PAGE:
James is producing “a commercial for a minivan” in which the van is “polished for a beauty tracking shot”, imbuing the object with aesthetic value much like a person. The screenplay describes the car used in the James Dean reconstruction as “curvaceous”, and Cronenberg lingers over the car’s body to reinforce Vaughan’s sexual response to it.
When James has sex with Gabrielle in her modified car it’s noted how the metal is “moulded into the reverse of a driver’s palm” , another extension of Gabrielle’s crash-altered body.
Even James’s, Catherine’s, and Vaughan’s cars are coded to their bodies, with Catherine’s convertible “especially fragile and delicate” in comparison to James’s own vehicle. James notably repurchases the same model and colour of car after his crash, suggesting a connection to the vehicle and to the crash that damaged it.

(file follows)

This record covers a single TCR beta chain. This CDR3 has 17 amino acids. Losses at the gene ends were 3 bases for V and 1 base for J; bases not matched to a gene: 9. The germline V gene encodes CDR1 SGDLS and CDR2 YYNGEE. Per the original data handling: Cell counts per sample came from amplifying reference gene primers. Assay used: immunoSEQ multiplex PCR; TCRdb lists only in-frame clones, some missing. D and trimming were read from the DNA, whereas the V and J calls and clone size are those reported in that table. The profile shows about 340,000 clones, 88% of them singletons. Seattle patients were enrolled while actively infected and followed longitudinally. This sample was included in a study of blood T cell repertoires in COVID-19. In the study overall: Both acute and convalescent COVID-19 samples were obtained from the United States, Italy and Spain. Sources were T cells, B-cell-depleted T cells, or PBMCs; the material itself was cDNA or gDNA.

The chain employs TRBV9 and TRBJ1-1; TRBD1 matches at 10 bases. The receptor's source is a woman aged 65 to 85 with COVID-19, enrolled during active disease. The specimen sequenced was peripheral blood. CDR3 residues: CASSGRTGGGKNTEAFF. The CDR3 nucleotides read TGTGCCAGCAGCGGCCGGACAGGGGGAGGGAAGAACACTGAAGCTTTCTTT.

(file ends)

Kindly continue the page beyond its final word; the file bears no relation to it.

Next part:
In a society that is largely devoid of emotion, Crash highlights how car accidents are one of the few ways in which emotional extremes may be achieved. A car crash is essentially the meeting of two machines, just as sex is the meeting of two bodies, each changing the other upon impact.
When the body is interchangeable with the machine, then the logic of the eroticised car crash becomes clearer; the machine/machine interaction may have sexual power through the crash itself, as may the body/machine interaction through the wounds sustained, each inducing a transformation of sorts.
Vaughan believes “the car crash is a fertilising rather than a destructive event” because it creates change, both bodily and through “a liberation of sexual energy”. In this way it is likened to the life-giving function of sex, a creative force rather than an ostensibly destructive one. The traumatic event becomes sexual for Ballard and his peers because of its extremity and the close relationship of modern bodies with technology.